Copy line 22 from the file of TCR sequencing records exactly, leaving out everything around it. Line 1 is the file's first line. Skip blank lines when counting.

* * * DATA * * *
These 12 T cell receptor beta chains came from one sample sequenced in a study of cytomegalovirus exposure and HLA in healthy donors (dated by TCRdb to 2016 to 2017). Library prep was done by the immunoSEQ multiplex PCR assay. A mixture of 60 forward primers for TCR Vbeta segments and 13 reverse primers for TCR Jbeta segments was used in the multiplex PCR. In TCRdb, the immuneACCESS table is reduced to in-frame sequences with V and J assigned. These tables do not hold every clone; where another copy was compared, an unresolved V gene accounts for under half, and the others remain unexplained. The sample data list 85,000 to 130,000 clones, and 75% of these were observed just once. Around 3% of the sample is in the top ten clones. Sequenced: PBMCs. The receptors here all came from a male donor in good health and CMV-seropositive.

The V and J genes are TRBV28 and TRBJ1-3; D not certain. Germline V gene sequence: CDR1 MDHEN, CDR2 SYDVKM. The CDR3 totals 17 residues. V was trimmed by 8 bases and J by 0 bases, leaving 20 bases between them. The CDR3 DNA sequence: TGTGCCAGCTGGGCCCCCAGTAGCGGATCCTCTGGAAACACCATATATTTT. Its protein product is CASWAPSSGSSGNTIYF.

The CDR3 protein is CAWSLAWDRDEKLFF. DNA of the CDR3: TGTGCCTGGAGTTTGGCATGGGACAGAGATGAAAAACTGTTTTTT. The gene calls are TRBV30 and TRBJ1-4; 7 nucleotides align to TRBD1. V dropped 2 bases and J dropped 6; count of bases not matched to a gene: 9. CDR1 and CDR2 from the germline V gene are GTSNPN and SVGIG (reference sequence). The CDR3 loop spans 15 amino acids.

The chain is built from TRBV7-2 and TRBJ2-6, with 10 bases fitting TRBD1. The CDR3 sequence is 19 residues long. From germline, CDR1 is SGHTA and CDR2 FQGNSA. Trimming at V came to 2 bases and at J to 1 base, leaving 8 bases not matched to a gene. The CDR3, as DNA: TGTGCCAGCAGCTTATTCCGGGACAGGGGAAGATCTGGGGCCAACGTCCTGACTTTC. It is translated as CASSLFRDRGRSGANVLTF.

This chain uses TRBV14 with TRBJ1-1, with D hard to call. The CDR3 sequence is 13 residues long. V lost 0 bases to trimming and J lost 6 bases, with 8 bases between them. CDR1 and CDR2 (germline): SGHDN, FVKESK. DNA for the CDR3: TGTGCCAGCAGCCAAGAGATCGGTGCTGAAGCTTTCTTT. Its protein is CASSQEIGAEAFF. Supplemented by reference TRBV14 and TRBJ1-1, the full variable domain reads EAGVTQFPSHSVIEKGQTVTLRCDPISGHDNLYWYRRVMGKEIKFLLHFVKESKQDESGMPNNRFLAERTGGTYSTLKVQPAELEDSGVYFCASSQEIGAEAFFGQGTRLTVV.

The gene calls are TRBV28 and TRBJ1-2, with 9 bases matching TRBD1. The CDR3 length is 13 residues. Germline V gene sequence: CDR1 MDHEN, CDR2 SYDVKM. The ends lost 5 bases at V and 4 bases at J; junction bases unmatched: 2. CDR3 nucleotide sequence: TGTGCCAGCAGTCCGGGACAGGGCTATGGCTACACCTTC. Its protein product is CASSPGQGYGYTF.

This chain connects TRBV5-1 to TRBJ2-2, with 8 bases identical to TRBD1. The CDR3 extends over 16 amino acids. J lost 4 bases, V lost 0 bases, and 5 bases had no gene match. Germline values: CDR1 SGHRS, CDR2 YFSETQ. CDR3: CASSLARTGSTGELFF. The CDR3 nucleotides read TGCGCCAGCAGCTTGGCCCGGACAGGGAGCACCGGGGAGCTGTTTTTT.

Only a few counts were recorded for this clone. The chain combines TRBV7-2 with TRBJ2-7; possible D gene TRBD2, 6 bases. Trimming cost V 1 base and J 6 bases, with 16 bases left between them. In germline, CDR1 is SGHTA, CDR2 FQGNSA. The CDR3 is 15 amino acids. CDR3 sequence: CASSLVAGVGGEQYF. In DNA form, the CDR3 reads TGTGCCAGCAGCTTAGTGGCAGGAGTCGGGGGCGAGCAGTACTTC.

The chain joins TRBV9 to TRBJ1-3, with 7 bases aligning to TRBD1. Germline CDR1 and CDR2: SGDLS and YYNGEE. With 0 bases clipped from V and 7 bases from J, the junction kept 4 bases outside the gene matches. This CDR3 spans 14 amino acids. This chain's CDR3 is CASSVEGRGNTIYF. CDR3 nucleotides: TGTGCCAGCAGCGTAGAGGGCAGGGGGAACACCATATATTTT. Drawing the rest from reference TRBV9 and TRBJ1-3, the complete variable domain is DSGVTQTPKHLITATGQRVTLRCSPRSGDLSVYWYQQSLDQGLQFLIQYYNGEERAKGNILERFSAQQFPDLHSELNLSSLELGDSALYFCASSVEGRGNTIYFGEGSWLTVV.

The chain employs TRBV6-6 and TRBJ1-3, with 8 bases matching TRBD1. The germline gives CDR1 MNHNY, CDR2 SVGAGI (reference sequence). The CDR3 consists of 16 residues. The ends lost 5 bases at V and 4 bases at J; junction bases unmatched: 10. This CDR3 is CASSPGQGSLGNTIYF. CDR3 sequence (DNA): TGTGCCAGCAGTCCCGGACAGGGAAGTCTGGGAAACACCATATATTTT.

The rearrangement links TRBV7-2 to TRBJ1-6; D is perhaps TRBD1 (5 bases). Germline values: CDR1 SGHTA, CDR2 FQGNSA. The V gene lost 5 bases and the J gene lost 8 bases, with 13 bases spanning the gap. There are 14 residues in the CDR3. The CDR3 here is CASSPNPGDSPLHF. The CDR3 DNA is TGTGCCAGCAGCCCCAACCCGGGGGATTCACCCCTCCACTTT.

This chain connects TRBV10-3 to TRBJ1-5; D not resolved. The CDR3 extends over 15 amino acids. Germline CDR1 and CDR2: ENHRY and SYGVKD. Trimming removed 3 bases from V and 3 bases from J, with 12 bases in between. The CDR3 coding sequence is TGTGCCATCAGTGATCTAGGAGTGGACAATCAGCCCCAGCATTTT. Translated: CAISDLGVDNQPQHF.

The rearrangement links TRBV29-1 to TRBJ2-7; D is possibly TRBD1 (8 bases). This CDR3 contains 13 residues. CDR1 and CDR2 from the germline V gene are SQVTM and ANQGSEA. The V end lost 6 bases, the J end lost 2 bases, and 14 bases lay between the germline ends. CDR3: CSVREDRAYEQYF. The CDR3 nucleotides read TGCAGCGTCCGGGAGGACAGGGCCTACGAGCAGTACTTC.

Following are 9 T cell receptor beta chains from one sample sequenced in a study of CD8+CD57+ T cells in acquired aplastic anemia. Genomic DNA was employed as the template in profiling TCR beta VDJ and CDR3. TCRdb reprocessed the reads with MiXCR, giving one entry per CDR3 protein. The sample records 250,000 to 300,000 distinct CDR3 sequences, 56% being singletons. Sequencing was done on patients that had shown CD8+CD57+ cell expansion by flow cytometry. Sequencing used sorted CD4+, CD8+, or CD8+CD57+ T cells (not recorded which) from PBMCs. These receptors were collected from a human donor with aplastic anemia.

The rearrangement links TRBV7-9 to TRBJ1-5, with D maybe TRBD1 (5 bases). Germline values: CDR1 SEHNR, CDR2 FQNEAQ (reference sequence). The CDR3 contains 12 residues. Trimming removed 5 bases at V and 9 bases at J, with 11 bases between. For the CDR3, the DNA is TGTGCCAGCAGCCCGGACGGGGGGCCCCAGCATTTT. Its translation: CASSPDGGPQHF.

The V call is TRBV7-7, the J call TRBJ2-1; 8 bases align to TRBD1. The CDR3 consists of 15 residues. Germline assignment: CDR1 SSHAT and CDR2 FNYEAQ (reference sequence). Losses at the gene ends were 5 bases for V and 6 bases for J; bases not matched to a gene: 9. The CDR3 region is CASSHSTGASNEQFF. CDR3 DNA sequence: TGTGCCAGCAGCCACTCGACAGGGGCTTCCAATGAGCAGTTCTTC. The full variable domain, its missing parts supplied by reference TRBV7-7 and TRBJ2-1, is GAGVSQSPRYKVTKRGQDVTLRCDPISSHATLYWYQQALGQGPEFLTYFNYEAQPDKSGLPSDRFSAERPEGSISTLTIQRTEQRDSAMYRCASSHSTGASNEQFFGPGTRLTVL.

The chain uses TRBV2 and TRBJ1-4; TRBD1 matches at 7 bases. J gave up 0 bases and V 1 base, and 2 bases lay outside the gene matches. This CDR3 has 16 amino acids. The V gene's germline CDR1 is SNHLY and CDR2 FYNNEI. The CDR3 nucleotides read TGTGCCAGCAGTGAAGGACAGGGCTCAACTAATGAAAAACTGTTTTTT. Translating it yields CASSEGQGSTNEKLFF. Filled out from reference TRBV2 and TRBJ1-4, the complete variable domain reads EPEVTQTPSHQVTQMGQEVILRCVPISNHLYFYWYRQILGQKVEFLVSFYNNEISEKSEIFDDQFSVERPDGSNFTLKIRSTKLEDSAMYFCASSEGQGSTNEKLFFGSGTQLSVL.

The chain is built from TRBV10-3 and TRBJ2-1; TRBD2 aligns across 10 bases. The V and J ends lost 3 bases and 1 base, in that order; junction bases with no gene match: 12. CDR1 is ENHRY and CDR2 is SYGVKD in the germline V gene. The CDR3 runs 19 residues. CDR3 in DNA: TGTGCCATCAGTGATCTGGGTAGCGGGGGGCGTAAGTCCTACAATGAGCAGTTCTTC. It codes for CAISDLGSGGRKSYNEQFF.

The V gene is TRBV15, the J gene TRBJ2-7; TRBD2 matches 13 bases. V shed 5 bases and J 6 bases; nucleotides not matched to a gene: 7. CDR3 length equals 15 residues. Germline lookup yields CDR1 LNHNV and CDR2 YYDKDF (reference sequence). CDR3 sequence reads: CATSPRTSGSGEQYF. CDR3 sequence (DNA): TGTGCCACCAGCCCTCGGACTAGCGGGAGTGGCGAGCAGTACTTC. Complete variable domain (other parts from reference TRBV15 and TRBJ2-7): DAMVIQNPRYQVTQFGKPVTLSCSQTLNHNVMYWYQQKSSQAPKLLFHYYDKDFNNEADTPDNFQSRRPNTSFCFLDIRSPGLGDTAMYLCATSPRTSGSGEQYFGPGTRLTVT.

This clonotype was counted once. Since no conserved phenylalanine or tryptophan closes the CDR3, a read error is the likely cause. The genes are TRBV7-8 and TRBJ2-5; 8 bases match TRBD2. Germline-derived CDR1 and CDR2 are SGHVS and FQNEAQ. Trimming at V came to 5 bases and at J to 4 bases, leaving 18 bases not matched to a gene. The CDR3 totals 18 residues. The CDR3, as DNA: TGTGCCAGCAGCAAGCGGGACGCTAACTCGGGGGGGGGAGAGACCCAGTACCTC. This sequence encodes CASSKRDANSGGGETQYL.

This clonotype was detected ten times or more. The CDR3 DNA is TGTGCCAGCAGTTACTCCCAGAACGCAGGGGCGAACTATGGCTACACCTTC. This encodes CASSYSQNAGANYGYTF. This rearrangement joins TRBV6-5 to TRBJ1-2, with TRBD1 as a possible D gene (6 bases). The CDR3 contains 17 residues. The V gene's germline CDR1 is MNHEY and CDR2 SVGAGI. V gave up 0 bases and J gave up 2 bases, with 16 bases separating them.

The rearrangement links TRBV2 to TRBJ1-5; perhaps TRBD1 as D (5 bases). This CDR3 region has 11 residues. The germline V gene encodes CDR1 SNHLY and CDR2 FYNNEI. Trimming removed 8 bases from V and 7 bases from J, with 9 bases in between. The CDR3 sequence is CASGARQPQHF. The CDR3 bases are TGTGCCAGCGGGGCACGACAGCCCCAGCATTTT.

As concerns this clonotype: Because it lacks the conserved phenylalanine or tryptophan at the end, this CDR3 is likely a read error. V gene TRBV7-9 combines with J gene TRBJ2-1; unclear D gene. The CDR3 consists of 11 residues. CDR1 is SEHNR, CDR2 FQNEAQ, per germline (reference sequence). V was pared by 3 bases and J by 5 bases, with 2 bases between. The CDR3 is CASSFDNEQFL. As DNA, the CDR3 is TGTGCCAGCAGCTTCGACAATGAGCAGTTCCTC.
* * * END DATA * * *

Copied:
The rearrangement links TRBV2 to TRBJ1-5; perhaps TRBD1 as D (5 bases). This CDR3 region has 11 residues. The germline V gene encodes CDR1 SNHLY and CDR2 FYNNEI. Trimming removed 8 bases from V and 7 bases from J, with 9 bases in between. The CDR3 sequence is CASGARQPQHF. The CDR3 bases are TGTGCCAGCGGGGCACGACAGCCCCAGCATTTT.